Your organization has to ensure that your data preservation efforts are reasonable and in good faith – core tenets of defensibility. And a preservation plan provides a blueprint for your defensible process, from initial awareness of a trigger event through the release of legal holds at the close of a matter. Most legal teams are going to have some sort of standard preservation workflows in place, but a preservation plan helps you gather all those tasks into one standard, repeatable process.
The good news? It doesn’t require perfection. For more on conquering preservation, read our ebook here.
Staying Afloat in a Sea of Data: Processing & Culling
Two overlooked areas of ediscovery, where opportunities for streamlining and modernizing abound, are processing and culling. After potentially relevant electronically stored information (ESI) has been identified and collected, in-house teams need to get it into a usable format for the review stage of a matter. In addition, whether conducting review in-house or leveraging outside counsel for higher complexity or higher risk matters, the overall collected data volume needs to be culled down to a usable size.
Narrowing down large data sets to the most relevant subset gives you more control over the scope of your review project, and therefore, your time and cost. Through the use of processing and culling, in-house legal teams can make informed decisions about whether to involve outside counsel/vendors or complete the review and production of the document set in-house.
A good processing engine will also automatically reduce data volumes through deduplication and other standard culling techniques. With data only continuing to balloon and expand, every tiny bit that you can cull in the early stages of the process will save you tons down the line when you get to review.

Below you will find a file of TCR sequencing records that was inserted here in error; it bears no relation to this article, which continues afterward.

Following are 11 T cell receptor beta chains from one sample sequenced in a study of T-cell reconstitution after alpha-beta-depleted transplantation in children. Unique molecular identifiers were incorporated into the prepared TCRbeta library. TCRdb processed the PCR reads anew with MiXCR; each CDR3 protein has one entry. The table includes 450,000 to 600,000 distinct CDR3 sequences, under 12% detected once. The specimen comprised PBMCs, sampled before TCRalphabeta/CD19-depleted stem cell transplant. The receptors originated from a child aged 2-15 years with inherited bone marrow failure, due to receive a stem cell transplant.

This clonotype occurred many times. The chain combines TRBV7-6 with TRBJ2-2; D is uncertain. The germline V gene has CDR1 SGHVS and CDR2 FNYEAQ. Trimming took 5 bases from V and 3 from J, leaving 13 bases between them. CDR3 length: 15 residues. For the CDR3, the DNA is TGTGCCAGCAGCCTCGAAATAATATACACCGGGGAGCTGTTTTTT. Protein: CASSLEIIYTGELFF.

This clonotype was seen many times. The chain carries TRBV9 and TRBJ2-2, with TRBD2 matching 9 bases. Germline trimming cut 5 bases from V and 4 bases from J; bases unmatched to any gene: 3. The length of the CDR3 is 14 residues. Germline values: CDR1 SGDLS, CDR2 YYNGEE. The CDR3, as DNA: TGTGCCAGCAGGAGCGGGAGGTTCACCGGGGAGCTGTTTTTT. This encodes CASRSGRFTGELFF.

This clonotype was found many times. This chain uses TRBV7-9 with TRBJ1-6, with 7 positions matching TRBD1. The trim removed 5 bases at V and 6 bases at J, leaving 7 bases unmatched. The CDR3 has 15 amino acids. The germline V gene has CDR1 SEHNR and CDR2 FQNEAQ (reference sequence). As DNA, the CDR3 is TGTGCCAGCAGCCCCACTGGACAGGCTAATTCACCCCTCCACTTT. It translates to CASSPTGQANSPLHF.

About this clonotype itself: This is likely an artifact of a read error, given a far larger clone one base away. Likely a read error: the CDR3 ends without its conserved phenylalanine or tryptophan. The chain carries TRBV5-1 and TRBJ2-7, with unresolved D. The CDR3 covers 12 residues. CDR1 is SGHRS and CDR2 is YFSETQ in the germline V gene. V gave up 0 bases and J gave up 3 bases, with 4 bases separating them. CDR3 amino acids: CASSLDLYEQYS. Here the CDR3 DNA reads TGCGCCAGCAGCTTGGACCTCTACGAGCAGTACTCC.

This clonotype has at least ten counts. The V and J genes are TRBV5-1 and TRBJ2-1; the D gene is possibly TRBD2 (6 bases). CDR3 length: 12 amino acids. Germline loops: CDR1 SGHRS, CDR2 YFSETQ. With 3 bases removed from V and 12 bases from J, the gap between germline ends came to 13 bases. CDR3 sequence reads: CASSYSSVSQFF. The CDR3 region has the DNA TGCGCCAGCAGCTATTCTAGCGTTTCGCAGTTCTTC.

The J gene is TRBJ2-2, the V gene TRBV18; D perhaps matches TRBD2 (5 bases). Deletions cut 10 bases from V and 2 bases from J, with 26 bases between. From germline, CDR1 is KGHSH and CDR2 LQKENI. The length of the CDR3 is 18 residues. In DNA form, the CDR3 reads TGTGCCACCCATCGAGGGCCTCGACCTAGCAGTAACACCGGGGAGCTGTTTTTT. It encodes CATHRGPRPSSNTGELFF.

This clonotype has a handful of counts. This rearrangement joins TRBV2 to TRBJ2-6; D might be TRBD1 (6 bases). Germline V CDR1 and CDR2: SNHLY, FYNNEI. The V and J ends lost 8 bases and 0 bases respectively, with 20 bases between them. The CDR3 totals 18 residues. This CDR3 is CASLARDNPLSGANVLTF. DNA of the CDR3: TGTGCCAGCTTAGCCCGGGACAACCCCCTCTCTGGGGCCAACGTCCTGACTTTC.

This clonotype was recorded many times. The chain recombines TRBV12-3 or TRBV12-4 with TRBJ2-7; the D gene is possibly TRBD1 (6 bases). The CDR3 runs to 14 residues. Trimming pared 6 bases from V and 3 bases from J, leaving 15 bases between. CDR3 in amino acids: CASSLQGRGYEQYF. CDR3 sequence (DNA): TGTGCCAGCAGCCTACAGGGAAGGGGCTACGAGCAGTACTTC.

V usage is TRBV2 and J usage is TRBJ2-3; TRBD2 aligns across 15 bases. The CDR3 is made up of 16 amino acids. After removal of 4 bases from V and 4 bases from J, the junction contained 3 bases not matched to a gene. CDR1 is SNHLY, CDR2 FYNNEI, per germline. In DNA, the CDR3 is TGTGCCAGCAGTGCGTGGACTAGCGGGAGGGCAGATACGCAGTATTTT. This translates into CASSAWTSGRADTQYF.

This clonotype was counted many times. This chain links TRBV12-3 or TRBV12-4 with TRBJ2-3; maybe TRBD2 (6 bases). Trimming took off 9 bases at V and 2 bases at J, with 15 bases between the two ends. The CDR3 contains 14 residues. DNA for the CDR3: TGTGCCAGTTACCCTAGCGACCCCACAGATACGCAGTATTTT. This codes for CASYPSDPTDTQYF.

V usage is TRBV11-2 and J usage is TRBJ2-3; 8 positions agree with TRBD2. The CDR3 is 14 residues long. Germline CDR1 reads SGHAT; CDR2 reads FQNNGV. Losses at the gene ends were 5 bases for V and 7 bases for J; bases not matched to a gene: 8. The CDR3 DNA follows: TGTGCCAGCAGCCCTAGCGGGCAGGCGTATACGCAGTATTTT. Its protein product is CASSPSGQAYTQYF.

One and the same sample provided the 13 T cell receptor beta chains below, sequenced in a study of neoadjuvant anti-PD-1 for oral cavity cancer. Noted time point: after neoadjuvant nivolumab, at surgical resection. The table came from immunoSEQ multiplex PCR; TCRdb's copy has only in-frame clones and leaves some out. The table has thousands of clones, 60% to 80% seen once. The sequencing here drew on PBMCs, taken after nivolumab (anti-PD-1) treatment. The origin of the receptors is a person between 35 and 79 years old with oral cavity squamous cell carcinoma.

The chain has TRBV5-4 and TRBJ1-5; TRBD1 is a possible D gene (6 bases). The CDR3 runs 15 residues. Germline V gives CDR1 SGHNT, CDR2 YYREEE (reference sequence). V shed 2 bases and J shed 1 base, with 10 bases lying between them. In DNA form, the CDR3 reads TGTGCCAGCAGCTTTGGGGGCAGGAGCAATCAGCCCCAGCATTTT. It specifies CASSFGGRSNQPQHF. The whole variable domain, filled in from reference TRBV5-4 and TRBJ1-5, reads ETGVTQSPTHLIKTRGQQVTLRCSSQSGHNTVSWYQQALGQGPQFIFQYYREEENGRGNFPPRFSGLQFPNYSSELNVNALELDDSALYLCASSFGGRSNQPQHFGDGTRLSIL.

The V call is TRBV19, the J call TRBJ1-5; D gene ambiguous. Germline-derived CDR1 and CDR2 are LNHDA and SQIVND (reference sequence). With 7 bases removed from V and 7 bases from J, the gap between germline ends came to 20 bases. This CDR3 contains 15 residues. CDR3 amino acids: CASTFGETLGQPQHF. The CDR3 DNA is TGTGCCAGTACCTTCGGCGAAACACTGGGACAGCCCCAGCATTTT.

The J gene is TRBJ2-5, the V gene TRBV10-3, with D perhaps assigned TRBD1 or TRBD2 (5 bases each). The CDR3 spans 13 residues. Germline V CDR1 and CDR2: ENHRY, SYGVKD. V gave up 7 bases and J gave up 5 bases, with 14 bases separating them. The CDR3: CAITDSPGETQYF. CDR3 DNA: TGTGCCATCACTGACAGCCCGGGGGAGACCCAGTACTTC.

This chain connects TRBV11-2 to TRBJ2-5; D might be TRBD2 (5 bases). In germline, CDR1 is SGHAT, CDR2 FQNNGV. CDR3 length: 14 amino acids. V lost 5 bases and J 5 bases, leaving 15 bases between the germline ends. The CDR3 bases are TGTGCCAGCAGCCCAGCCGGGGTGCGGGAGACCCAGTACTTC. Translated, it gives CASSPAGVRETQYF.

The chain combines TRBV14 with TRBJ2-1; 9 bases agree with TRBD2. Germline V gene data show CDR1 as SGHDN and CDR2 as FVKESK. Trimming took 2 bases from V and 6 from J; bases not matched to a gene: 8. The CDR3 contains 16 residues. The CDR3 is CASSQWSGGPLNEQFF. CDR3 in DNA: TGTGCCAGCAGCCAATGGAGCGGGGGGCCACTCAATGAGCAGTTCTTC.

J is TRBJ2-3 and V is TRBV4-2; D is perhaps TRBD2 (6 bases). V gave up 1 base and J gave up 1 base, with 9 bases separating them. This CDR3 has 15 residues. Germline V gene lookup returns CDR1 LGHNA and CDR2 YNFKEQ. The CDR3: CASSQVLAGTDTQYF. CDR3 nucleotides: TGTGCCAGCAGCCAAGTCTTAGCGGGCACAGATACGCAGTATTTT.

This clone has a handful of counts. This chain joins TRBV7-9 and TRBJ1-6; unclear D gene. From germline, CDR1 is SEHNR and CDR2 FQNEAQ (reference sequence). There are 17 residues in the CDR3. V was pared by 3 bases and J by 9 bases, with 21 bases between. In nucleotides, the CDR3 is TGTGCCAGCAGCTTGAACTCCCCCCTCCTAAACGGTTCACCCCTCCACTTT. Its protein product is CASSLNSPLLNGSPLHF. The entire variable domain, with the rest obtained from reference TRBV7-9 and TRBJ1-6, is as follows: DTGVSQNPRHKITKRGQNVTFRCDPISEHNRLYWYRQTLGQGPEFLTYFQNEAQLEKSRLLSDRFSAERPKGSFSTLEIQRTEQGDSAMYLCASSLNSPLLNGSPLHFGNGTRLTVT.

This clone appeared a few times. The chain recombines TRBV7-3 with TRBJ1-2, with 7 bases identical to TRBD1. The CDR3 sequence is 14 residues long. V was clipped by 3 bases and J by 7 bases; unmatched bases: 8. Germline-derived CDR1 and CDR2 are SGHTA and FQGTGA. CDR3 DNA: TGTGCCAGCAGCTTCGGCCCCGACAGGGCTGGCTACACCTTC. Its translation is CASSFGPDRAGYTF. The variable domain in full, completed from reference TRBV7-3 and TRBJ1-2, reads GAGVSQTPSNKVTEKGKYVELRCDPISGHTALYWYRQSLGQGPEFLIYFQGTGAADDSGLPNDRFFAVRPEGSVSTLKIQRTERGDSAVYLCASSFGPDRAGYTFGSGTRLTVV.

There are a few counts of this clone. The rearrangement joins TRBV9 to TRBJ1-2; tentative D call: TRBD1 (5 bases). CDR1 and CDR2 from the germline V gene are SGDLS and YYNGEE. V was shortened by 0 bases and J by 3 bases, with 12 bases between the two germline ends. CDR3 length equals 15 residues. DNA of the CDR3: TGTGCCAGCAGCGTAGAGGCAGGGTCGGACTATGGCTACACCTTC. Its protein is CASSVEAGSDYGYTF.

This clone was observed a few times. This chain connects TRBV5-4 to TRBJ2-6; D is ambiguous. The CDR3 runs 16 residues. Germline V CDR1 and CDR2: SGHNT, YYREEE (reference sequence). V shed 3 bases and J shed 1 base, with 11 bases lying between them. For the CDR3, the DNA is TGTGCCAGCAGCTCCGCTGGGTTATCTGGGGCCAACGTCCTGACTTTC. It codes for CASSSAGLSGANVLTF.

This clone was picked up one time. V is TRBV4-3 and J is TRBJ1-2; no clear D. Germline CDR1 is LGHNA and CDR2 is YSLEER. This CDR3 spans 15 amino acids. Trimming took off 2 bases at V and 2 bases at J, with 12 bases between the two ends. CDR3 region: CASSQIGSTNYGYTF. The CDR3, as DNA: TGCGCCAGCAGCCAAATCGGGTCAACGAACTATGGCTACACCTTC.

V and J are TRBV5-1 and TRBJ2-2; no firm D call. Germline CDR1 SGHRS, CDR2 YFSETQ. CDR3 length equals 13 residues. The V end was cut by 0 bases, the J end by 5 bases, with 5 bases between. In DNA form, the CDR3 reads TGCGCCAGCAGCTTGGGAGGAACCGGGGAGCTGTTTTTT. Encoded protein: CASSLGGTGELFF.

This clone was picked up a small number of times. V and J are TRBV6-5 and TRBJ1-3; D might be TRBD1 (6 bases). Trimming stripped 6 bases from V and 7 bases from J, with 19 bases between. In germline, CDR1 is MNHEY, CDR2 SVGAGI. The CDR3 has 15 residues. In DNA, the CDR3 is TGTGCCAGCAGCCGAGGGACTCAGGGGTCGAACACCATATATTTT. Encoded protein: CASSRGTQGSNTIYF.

The Big Ticket: Review
Review is–and always should be–a balancing act between what to do in-house and what to send to outside counsel. However, there are plenty of high-frequency, low-complexity matters that can easily be handled by the legal team, reserving your outside spend for high risk, highly complex cases. After all, that kind of expertise is why outside counsel will always be a critical component of any ediscovery strategy. Imagine what your outside vendor invoices would look like with even a 50% reduction in the amount of data they need to weed through.
Internal investigations, subpoena response, or third-party requests, are great places to start when looking at what to bring in-house. Plus, their tight timelines mean less time waiting for an outside vendor to get back to you. For more on optimizing review, see our guide here.
Establish Ediscovery Metrics
Metrics, also known as key performance indicators or KPIs, are the silver bullet to continuous improvement – not to mention cost savings and budget control – for any ediscovery process. There’s nothing mysterious about measuring and analyzing data, but most organizations haven’t adopted a consistent metrics program despite the benefits because it can feel like an overwhelming process to set up.
If you’re not sure where to start, or if you’ve tried to start and haven’t gotten good results, it’s best to get a handle on what exactly ediscovery metrics are and what they’re used for.
Managing for Continued Success
Finally, and perhaps most importantly, the ediscovery process shouldn’t end the moment a case is resolved. Just like any other operational process your organization has, ediscovery is an ongoing process, one that is best suited to constant attention, refinement, and optimization.